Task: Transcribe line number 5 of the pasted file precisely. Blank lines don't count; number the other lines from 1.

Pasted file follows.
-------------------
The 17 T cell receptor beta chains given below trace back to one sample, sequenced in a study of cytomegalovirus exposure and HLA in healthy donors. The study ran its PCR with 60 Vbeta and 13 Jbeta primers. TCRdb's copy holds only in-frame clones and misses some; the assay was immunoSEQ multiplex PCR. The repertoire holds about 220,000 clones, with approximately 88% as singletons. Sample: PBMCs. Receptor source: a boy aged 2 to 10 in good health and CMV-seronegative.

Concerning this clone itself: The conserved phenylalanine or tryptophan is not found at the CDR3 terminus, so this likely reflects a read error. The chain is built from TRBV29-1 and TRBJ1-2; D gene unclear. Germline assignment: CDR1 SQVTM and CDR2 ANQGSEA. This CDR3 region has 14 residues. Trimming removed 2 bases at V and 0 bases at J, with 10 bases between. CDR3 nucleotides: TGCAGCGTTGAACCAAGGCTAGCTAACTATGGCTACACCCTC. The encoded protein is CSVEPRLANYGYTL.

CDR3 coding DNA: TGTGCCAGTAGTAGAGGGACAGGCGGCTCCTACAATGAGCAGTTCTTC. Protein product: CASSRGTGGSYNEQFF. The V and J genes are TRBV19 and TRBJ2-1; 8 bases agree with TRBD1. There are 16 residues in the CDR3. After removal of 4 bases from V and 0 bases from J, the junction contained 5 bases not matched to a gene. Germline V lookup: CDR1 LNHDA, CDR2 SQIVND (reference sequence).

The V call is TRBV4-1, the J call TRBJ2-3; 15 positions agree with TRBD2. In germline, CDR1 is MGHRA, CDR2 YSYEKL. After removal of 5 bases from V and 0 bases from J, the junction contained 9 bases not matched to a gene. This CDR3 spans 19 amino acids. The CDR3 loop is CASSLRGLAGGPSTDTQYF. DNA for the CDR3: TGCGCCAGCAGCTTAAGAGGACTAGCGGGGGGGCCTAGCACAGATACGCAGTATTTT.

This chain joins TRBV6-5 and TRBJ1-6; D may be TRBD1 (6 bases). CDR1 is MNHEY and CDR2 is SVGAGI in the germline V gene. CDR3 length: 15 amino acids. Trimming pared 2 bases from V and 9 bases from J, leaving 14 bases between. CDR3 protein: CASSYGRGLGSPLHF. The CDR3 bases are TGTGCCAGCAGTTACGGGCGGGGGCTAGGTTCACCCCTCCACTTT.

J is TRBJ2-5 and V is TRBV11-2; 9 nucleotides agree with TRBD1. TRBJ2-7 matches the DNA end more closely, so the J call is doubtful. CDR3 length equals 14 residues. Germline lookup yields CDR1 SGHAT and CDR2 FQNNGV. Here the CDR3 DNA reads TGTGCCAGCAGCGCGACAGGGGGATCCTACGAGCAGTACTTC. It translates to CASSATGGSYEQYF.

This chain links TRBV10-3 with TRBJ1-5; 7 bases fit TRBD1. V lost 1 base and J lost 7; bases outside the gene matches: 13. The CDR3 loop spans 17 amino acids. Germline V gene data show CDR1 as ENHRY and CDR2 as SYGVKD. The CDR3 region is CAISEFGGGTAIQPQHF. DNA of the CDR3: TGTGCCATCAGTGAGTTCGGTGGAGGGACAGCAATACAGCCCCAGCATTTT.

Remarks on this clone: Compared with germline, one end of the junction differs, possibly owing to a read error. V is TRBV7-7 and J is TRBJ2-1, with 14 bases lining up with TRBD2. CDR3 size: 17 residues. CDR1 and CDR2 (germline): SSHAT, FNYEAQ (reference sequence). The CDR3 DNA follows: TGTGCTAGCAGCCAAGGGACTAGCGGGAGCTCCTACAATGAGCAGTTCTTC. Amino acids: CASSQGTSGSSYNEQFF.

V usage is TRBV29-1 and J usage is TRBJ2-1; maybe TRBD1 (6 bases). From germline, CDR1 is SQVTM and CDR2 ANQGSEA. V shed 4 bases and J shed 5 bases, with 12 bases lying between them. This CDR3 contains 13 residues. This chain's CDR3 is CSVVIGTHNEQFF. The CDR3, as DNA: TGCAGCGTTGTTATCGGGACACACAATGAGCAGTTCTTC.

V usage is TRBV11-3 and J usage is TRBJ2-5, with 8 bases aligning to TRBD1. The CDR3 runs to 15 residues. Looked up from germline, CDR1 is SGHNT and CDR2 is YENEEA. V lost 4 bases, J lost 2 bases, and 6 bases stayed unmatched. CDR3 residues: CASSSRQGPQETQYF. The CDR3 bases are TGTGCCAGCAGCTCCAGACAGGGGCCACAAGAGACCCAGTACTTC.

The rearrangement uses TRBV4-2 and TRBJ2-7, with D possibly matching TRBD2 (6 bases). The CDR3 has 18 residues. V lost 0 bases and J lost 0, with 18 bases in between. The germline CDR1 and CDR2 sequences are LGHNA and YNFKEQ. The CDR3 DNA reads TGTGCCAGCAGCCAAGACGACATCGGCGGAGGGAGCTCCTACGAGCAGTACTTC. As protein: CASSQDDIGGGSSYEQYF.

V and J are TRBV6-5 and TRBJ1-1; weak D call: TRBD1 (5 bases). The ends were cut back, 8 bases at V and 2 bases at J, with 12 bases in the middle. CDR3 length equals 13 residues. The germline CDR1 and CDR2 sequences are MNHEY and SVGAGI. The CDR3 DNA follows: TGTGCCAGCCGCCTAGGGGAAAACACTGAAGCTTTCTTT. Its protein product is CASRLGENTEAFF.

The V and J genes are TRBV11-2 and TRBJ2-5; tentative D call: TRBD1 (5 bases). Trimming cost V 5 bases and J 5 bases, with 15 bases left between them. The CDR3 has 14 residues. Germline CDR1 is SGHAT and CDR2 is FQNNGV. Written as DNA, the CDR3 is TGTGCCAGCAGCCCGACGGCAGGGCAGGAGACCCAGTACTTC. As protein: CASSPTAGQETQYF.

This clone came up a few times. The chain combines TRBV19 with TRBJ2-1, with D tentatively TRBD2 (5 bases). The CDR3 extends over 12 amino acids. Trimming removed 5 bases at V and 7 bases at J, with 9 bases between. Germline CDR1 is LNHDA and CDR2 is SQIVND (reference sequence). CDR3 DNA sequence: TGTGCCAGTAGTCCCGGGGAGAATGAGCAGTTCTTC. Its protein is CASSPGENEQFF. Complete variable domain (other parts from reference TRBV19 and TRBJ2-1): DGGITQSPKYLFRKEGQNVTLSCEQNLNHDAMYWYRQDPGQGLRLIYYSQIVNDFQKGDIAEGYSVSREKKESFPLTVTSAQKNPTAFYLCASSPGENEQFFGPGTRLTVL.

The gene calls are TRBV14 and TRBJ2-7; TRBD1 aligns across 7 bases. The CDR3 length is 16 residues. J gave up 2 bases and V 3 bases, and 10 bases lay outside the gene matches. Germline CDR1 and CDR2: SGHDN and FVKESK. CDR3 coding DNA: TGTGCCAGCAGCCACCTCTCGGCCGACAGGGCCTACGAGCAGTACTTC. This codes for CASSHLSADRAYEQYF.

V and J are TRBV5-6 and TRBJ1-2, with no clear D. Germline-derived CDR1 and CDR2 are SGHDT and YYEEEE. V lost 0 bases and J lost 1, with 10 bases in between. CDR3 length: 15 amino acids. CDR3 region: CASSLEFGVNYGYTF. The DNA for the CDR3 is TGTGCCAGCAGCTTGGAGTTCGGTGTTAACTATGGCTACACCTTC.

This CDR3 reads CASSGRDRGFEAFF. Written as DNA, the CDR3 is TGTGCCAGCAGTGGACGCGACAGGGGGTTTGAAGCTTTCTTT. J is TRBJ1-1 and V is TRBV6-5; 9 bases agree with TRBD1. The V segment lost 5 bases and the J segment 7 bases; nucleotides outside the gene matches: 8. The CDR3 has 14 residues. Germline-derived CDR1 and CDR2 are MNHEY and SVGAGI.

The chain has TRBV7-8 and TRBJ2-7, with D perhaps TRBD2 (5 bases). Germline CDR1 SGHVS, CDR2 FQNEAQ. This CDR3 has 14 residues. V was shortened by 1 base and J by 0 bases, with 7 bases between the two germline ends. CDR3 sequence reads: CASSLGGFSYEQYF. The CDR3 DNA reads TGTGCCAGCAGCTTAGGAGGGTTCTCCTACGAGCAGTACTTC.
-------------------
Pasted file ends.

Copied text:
This chain joins TRBV6-5 and TRBJ1-6; D may be TRBD1 (6 bases). CDR1 is MNHEY and CDR2 is SVGAGI in the germline V gene. CDR3 length: 15 amino acids. Trimming pared 2 bases from V and 9 bases from J, leaving 14 bases between. CDR3 protein: CASSYGRGLGSPLHF. The CDR3 bases are TGTGCCAGCAGTTACGGGCGGGGGCTAGGTTCACCCCTCCACTTT.